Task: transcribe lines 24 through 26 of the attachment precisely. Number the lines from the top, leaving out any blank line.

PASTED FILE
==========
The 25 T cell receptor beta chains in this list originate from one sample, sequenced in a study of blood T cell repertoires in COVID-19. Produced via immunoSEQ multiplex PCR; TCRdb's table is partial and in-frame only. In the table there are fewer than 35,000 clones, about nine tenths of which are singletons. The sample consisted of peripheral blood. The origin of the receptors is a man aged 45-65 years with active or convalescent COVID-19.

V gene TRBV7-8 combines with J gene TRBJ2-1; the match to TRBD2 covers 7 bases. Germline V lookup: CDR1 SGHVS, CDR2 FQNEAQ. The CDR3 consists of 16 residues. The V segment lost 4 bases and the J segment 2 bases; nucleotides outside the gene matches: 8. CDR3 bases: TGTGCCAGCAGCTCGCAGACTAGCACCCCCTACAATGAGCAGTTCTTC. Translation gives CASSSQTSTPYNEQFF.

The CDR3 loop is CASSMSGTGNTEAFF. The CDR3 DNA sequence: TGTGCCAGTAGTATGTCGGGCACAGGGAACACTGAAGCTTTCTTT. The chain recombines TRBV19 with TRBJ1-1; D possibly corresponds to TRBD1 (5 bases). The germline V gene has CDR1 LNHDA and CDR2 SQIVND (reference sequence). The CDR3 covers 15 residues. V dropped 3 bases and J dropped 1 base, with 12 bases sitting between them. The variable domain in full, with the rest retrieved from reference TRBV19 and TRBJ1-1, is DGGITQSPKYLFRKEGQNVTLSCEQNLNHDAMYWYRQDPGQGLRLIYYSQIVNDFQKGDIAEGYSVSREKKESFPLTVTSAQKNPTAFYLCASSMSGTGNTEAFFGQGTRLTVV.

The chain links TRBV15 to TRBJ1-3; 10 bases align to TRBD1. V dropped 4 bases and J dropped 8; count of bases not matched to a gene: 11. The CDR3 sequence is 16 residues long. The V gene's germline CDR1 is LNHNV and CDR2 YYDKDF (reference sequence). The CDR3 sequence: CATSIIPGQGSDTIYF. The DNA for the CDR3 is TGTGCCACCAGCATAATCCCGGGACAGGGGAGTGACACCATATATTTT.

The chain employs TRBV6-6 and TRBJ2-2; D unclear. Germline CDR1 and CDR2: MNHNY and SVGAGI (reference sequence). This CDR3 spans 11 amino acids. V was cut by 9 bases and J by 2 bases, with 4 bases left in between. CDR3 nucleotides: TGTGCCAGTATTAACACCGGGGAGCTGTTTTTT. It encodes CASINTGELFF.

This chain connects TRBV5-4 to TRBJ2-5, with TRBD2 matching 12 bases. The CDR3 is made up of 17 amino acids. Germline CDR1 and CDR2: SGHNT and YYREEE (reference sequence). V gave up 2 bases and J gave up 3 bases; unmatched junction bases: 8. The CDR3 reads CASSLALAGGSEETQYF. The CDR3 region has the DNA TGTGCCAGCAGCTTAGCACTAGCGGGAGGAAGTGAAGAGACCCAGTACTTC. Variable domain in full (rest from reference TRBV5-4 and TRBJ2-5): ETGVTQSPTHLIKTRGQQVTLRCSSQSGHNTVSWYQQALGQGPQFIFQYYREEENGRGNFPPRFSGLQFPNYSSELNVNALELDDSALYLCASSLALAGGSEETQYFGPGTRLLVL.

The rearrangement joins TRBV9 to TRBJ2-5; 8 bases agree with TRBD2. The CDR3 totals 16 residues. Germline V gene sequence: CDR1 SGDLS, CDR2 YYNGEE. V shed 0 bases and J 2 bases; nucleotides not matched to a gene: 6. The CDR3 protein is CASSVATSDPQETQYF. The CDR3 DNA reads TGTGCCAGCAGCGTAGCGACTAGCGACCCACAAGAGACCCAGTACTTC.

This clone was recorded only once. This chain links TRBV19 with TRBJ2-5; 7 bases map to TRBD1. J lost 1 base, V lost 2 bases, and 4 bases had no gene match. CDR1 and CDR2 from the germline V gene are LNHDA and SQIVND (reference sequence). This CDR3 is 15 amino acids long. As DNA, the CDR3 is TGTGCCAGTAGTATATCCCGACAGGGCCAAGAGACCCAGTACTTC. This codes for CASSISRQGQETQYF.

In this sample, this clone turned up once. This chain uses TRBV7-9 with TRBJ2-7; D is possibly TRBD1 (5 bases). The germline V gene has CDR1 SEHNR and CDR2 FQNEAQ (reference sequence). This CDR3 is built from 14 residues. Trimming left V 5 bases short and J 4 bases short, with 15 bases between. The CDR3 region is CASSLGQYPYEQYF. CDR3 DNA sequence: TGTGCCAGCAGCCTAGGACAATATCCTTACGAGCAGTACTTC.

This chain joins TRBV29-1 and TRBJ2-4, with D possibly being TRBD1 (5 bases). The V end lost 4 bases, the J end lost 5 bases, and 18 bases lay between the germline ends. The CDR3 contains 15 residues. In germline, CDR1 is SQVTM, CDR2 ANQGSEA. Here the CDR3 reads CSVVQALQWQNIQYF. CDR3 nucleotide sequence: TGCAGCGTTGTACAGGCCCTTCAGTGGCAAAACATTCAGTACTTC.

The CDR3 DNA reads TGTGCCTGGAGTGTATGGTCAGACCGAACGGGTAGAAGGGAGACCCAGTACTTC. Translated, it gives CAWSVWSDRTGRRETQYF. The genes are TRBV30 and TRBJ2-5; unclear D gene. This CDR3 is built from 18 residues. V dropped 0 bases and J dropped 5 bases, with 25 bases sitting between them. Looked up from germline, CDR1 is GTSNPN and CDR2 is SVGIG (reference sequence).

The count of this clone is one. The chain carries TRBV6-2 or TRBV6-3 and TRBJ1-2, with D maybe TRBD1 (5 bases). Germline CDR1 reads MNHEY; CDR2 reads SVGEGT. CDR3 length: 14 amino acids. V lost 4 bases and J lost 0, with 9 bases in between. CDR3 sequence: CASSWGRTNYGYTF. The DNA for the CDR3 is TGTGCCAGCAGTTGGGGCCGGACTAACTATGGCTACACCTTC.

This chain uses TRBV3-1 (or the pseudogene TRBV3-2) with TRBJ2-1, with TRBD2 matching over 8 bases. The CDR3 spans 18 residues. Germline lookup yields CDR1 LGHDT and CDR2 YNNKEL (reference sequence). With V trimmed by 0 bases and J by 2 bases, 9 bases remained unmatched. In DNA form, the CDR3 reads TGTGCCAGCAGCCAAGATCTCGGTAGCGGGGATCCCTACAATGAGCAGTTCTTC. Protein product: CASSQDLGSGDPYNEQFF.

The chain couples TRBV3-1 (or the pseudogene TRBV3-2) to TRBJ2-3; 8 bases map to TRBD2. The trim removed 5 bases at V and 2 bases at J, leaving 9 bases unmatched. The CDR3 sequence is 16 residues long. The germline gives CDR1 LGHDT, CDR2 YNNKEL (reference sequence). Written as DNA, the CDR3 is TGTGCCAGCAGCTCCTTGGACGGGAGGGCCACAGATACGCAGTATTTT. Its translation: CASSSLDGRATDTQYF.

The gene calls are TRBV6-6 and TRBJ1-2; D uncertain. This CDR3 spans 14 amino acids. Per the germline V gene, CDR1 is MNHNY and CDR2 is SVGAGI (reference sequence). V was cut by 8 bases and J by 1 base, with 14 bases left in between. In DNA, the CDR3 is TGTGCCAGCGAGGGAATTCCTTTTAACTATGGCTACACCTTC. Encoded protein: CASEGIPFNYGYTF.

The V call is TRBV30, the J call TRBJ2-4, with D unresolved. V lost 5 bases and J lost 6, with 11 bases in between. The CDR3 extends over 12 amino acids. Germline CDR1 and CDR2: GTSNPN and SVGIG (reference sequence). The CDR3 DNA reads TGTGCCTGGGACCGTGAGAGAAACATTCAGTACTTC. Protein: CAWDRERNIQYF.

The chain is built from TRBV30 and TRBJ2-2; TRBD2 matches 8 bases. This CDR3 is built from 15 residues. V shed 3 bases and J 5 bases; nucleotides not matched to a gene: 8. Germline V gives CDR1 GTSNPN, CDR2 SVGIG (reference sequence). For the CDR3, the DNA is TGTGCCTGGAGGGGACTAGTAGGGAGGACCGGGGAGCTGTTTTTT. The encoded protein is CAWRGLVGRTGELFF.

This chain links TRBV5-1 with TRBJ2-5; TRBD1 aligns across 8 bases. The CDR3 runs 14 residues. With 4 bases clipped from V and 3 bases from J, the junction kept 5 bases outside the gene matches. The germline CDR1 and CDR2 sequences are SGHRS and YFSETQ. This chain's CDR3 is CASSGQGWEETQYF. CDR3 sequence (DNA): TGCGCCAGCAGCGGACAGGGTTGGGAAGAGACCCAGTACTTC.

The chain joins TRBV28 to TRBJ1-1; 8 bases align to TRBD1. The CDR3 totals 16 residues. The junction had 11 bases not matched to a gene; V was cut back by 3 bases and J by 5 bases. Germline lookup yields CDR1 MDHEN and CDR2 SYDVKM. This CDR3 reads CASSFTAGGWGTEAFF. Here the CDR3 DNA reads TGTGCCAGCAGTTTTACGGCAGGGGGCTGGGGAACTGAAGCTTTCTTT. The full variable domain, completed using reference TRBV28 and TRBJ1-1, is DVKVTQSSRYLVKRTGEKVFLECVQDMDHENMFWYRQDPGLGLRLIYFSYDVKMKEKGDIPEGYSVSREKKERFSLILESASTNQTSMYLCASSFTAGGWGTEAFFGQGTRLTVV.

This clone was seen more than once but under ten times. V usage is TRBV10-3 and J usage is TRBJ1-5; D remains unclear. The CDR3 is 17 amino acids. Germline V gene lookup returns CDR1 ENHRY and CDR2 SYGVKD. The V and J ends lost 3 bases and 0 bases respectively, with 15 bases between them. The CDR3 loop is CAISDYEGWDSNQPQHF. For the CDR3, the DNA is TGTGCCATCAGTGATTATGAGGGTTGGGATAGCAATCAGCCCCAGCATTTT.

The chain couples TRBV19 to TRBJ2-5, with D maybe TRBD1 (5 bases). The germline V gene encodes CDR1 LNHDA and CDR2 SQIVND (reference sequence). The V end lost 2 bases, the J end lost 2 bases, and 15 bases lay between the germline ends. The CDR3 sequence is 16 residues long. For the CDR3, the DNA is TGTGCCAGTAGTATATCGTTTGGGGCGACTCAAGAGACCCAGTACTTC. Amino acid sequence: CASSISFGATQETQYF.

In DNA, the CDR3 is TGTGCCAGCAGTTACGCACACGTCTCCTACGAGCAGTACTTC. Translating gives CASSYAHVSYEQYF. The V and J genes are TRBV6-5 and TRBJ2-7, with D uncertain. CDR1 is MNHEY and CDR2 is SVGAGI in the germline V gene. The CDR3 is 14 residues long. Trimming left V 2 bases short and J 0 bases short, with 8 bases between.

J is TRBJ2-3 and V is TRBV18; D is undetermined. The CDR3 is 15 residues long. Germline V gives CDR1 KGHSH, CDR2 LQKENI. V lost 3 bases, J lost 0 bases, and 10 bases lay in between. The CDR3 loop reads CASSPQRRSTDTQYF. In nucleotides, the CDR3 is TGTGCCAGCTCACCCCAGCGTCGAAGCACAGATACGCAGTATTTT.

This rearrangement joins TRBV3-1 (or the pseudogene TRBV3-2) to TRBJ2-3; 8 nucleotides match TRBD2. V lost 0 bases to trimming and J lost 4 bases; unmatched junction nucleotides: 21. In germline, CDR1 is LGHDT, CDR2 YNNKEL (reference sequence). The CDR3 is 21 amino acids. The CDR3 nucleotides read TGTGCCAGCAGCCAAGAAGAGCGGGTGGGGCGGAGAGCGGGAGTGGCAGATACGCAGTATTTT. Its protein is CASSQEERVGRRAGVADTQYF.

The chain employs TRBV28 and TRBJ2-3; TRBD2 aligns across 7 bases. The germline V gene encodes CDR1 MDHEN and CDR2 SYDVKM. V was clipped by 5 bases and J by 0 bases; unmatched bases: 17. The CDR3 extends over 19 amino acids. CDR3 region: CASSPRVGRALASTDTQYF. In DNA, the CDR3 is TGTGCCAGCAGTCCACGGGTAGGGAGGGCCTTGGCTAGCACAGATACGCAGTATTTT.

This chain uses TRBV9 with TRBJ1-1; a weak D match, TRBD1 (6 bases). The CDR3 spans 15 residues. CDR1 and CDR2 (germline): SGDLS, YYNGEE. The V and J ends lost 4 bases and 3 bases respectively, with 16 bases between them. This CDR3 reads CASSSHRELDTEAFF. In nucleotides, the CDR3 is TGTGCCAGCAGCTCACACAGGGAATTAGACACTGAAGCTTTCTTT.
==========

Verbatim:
This rearrangement joins TRBV3-1 (or the pseudogene TRBV3-2) to TRBJ2-3; 8 nucleotides match TRBD2. V lost 0 bases to trimming and J lost 4 bases; unmatched junction nucleotides: 21. In germline, CDR1 is LGHDT, CDR2 YNNKEL (reference sequence). The CDR3 is 21 amino acids. The CDR3 nucleotides read TGTGCCAGCAGCCAAGAAGAGCGGGTGGGGCGGAGAGCGGGAGTGGCAGATACGCAGTATTTT. Its protein is CASSQEERVGRRAGVADTQYF.

The chain employs TRBV28 and TRBJ2-3; TRBD2 aligns across 7 bases. The germline V gene encodes CDR1 MDHEN and CDR2 SYDVKM. V was clipped by 5 bases and J by 0 bases; unmatched bases: 17. The CDR3 extends over 19 amino acids. CDR3 region: CASSPRVGRALASTDTQYF. In DNA, the CDR3 is TGTGCCAGCAGTCCACGGGTAGGGAGGGCCTTGGCTAGCACAGATACGCAGTATTTT.

This chain uses TRBV9 with TRBJ1-1; a weak D match, TRBD1 (6 bases). The CDR3 spans 15 residues. CDR1 and CDR2 (germline): SGDLS, YYNGEE. The V and J ends lost 4 bases and 3 bases respectively, with 16 bases between them. This CDR3 reads CASSSHRELDTEAFF. In nucleotides, the CDR3 is TGTGCCAGCAGCTCACACAGGGAATTAGACACTGAAGCTTTCTTT.